If you’re a longtime credit card user, you’ve probably experienced this before: When you pull out Card B instead of Card A, you’re told by a store clerk that only Card A is accepted. Then, when you reverse that strategy at another retail business, Card A is rejected.
This one-over-the-other merchant response has been commonplace in the American marketplace for a very long time. It is commonly known as “steering,” given that it pushes consumers in one card direction.
In fact, steering is seldom a behavior that merchants author of their own volition and seek to practice in their businesses. Rather, it is ordered by card issuers that seek a monopoly in card use at the retail establishments that accept their cards.
Visa and MasterCard settled anti-steering lawsuits with a number of state governments in 2011.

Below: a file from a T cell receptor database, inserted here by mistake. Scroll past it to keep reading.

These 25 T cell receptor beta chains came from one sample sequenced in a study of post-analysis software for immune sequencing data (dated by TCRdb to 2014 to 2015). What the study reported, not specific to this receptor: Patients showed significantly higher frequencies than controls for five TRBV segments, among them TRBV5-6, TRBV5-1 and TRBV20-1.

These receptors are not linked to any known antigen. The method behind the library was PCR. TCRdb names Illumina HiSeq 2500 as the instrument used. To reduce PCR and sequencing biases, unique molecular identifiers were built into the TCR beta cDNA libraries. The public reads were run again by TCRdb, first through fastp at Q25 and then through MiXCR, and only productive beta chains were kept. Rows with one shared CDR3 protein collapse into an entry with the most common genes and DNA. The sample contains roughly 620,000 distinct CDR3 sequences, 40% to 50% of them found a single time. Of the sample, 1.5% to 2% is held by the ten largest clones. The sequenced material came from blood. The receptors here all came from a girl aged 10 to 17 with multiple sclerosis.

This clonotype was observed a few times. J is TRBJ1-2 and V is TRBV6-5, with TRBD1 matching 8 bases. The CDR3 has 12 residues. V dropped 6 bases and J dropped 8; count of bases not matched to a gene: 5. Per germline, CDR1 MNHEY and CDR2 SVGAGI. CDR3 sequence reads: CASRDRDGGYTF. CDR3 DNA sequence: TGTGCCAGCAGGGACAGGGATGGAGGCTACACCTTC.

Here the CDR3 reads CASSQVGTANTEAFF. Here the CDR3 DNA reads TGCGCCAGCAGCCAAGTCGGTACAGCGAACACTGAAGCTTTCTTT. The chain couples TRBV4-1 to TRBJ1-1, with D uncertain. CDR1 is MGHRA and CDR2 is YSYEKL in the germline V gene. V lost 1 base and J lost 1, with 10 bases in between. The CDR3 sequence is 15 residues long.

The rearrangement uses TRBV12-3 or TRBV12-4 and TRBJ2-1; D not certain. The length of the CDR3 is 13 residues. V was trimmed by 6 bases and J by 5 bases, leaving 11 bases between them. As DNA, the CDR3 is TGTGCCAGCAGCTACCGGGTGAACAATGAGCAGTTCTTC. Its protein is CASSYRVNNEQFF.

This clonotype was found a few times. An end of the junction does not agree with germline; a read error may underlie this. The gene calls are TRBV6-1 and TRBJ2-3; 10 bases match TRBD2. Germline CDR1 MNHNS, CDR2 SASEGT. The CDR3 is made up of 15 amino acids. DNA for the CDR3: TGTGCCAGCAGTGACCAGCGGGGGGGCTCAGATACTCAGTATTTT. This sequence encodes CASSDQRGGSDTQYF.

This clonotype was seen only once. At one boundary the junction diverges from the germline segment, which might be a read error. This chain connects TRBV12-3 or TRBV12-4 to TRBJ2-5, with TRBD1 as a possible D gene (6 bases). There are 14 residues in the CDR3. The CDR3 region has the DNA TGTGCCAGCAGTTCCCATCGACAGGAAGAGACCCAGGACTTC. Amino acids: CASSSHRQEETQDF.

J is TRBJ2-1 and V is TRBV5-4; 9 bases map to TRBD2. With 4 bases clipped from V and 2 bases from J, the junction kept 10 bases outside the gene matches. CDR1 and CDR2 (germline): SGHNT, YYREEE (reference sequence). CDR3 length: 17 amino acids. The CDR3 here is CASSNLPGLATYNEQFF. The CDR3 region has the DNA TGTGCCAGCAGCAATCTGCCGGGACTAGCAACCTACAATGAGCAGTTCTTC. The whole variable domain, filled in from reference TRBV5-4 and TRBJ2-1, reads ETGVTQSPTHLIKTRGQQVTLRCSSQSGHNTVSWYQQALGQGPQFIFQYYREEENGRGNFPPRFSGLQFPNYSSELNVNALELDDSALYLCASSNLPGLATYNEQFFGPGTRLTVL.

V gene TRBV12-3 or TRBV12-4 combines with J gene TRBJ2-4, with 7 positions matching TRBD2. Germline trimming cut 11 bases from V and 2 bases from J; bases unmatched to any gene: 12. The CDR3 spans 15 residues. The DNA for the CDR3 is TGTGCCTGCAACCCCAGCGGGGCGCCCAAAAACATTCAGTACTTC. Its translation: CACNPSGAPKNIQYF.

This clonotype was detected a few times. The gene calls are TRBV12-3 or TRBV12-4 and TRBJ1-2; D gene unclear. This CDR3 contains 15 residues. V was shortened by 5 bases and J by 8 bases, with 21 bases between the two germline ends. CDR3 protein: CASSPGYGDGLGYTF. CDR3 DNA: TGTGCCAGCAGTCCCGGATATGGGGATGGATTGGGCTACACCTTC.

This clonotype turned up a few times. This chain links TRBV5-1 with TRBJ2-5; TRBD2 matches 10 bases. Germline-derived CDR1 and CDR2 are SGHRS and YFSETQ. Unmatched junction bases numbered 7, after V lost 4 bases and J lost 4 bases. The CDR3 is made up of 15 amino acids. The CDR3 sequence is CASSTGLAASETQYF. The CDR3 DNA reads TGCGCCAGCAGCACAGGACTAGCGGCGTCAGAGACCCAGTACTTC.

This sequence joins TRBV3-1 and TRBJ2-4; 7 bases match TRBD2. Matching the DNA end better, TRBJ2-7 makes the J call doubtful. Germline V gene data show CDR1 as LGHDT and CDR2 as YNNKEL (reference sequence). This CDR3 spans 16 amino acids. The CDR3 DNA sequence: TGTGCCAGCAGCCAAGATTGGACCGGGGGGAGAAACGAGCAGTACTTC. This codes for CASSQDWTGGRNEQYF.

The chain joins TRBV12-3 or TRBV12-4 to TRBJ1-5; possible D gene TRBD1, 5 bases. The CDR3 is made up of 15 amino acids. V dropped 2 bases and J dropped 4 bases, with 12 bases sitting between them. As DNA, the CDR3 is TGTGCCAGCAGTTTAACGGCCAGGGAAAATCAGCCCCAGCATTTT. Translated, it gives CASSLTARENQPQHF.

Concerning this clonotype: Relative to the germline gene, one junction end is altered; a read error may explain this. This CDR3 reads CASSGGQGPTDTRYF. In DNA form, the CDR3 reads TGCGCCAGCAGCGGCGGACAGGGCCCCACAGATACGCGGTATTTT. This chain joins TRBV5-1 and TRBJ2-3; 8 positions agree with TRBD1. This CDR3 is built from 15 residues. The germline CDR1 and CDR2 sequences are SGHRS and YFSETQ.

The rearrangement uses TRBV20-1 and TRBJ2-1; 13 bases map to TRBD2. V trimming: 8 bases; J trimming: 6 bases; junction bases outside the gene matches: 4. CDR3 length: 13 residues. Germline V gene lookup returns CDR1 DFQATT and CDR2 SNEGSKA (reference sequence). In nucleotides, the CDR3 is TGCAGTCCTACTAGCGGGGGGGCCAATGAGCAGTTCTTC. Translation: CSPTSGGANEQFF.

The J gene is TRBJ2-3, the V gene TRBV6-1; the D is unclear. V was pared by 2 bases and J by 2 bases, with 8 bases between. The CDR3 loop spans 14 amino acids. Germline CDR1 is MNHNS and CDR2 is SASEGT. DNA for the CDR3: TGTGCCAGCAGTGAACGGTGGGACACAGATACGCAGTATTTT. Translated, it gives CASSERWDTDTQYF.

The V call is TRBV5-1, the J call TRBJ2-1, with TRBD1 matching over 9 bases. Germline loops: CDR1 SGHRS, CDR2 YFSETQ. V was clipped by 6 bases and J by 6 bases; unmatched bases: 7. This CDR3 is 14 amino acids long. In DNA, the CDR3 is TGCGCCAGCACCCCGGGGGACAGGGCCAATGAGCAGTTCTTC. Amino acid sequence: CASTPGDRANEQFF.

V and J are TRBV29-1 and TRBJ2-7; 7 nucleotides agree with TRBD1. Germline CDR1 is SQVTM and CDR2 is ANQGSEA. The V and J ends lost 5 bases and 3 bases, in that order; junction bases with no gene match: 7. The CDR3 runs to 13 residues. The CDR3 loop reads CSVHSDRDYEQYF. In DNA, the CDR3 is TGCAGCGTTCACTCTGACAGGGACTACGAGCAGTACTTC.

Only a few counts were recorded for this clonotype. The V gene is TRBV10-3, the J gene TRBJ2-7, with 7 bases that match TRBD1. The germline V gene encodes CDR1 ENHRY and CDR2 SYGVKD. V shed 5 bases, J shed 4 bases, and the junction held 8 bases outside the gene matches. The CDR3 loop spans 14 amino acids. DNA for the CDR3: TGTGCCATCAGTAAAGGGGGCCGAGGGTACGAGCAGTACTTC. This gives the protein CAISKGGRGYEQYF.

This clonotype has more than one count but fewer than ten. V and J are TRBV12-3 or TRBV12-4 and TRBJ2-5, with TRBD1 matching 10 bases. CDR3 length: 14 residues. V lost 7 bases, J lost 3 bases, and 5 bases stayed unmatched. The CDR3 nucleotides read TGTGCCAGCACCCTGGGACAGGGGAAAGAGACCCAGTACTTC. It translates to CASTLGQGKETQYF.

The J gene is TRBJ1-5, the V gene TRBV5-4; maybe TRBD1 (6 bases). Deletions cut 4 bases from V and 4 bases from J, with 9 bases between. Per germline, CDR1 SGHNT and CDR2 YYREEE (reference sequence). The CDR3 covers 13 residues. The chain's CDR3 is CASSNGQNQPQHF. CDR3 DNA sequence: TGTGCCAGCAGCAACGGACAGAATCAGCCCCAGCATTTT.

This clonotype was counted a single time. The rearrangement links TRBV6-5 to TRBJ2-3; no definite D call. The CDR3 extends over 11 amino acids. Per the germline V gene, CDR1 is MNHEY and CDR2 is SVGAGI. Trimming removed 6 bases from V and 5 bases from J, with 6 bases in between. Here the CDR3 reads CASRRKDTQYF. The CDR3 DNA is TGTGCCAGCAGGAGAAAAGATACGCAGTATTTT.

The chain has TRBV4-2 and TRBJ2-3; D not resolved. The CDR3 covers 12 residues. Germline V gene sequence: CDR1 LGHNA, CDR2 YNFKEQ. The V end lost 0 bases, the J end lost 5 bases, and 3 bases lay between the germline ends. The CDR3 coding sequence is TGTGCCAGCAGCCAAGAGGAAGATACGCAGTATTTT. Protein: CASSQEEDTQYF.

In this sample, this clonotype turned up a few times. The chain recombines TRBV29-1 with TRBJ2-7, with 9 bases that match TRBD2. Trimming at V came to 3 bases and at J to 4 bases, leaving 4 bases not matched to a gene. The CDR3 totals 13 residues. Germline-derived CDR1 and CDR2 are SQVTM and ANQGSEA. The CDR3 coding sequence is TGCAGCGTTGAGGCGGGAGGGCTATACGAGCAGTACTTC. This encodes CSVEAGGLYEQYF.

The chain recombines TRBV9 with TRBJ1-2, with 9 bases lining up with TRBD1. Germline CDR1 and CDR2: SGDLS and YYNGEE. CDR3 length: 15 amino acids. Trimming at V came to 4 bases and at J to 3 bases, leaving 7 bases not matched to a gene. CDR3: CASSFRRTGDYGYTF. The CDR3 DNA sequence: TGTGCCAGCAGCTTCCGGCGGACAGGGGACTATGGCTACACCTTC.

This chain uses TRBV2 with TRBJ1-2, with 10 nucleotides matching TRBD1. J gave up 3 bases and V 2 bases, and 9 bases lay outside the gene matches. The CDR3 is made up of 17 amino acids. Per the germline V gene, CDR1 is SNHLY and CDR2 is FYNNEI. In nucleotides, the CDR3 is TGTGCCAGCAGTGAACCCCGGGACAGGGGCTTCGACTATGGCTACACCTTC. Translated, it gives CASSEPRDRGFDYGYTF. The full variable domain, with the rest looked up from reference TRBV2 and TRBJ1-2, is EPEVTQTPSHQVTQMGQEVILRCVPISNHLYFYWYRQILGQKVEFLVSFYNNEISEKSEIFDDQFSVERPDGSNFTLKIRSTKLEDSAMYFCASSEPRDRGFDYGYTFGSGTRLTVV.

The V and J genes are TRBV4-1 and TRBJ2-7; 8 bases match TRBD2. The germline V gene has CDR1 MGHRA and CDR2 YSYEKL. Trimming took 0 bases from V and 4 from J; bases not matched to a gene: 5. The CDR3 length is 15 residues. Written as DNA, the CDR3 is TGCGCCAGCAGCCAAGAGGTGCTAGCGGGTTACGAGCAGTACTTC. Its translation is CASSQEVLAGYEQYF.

Now American Express is on the receiving end of some judicial wrath for its anti-steering activities intended to bar merchants from recommending lower-cost options to customers.
AmEx charges more for card use than do many other card issuers, stating that its spiked processing fees are merited by the “premium” services it provides.
A federal judge ruled earlier this month that the fees and the blocking of rivals’ participation harm competition and thus violate American antitrust law.
U.S. Attorney General Eric Holder called the ruling “a triumph for fair competition.”
Additional commentators weighed in to note that the case outcome could have a broad-based salutary effect on the marketplace nationally. One stated that increased price competition enabled by lower credit card processing fees could spur spending. Another stated that, “[Y]ou’re likely to see lower prices for the merchants, which hopefully get passed on to consumers.”
And any card-related savings accruing to consumers in Florida and other states are obviously a positive development.
Source: Reuters, “American Express card rules violated U.S. antitrust law,” Jonathan Stempel, Feb. 19, 2015